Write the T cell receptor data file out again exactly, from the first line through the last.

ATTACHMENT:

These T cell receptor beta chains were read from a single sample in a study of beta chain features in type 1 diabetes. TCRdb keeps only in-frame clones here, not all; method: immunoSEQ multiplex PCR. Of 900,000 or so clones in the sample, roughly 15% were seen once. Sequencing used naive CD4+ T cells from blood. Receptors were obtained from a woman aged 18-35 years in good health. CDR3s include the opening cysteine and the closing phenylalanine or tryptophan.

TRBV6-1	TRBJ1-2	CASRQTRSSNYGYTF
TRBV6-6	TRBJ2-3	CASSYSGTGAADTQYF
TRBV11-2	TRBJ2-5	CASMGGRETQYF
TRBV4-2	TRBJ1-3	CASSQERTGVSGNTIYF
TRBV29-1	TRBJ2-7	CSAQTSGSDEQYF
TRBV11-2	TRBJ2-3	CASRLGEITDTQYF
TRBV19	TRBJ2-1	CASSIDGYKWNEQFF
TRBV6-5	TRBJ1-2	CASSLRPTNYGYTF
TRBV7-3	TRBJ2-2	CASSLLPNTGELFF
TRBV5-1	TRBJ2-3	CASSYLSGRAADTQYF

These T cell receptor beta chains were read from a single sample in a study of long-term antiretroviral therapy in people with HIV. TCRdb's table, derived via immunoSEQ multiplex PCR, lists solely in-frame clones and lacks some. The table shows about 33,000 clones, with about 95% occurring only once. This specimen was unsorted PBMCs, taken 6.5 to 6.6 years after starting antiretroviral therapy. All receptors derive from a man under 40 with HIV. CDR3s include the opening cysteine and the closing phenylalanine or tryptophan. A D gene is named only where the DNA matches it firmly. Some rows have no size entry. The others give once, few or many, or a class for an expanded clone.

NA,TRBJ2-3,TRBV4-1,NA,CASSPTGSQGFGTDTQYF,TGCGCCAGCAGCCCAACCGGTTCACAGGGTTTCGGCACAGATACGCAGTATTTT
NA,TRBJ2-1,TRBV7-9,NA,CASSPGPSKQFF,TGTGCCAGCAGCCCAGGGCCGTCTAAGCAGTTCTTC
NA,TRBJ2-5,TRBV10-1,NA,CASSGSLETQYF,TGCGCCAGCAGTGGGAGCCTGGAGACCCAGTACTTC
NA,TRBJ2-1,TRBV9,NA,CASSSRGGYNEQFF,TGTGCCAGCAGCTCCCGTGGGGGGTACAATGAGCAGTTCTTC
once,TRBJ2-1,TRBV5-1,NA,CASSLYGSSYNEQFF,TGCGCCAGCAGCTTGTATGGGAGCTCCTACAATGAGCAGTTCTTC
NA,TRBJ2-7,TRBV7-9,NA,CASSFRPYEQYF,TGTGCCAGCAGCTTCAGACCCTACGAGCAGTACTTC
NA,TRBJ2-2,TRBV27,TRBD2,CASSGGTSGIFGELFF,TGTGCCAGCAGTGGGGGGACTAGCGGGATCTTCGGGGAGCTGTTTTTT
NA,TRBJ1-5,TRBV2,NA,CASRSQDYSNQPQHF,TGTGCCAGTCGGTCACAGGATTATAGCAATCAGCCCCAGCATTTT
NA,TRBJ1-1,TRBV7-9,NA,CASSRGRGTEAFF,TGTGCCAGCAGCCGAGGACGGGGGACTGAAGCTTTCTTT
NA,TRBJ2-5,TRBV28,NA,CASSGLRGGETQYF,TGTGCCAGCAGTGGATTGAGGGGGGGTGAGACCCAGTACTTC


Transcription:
These T cell receptor beta chains were read from a single sample in a study of beta chain features in type 1 diabetes. TCRdb keeps only in-frame clones here, not all; method: immunoSEQ multiplex PCR. Of 900,000 or so clones in the sample, roughly 15% were seen once. Sequencing used naive CD4+ T cells from blood. Receptors were obtained from a woman aged 18-35 years in good health. CDR3s include the opening cysteine and the closing phenylalanine or tryptophan.

TRBV6-1	TRBJ1-2	CASRQTRSSNYGYTF
TRBV6-6	TRBJ2-3	CASSYSGTGAADTQYF
TRBV11-2	TRBJ2-5	CASMGGRETQYF
TRBV4-2	TRBJ1-3	CASSQERTGVSGNTIYF
TRBV29-1	TRBJ2-7	CSAQTSGSDEQYF
TRBV11-2	TRBJ2-3	CASRLGEITDTQYF
TRBV19	TRBJ2-1	CASSIDGYKWNEQFF
TRBV6-5	TRBJ1-2	CASSLRPTNYGYTF
TRBV7-3	TRBJ2-2	CASSLLPNTGELFF
TRBV5-1	TRBJ2-3	CASSYLSGRAADTQYF

These T cell receptor beta chains were read from a single sample in a study of long-term antiretroviral therapy in people with HIV. TCRdb's table, derived via immunoSEQ multiplex PCR, lists solely in-frame clones and lacks some. The table shows about 33,000 clones, with about 95% occurring only once. This specimen was unsorted PBMCs, taken 6.5 to 6.6 years after starting antiretroviral therapy. All receptors derive from a man under 40 with HIV. CDR3s include the opening cysteine and the closing phenylalanine or tryptophan. A D gene is named only where the DNA matches it firmly. Some rows have no size entry. The others give once, few or many, or a class for an expanded clone.

NA,TRBJ2-3,TRBV4-1,NA,CASSPTGSQGFGTDTQYF,TGCGCCAGCAGCCCAACCGGTTCACAGGGTTTCGGCACAGATACGCAGTATTTT
NA,TRBJ2-1,TRBV7-9,NA,CASSPGPSKQFF,TGTGCCAGCAGCCCAGGGCCGTCTAAGCAGTTCTTC
NA,TRBJ2-5,TRBV10-1,NA,CASSGSLETQYF,TGCGCCAGCAGTGGGAGCCTGGAGACCCAGTACTTC
NA,TRBJ2-1,TRBV9,NA,CASSSRGGYNEQFF,TGTGCCAGCAGCTCCCGTGGGGGGTACAATGAGCAGTTCTTC
once,TRBJ2-1,TRBV5-1,NA,CASSLYGSSYNEQFF,TGCGCCAGCAGCTTGTATGGGAGCTCCTACAATGAGCAGTTCTTC
NA,TRBJ2-7,TRBV7-9,NA,CASSFRPYEQYF,TGTGCCAGCAGCTTCAGACCCTACGAGCAGTACTTC
NA,TRBJ2-2,TRBV27,TRBD2,CASSGGTSGIFGELFF,TGTGCCAGCAGTGGGGGGACTAGCGGGATCTTCGGGGAGCTGTTTTTT
NA,TRBJ1-5,TRBV2,NA,CASRSQDYSNQPQHF,TGTGCCAGTCGGTCACAGGATTATAGCAATCAGCCCCAGCATTTT
NA,TRBJ1-1,TRBV7-9,NA,CASSRGRGTEAFF,TGTGCCAGCAGCCGAGGACGGGGGACTGAAGCTTTCTTT
NA,TRBJ2-5,TRBV28,NA,CASSGLRGGETQYF,TGTGCCAGCAGTGGATTGAGGGGGGGTGAGACCCAGTACTTC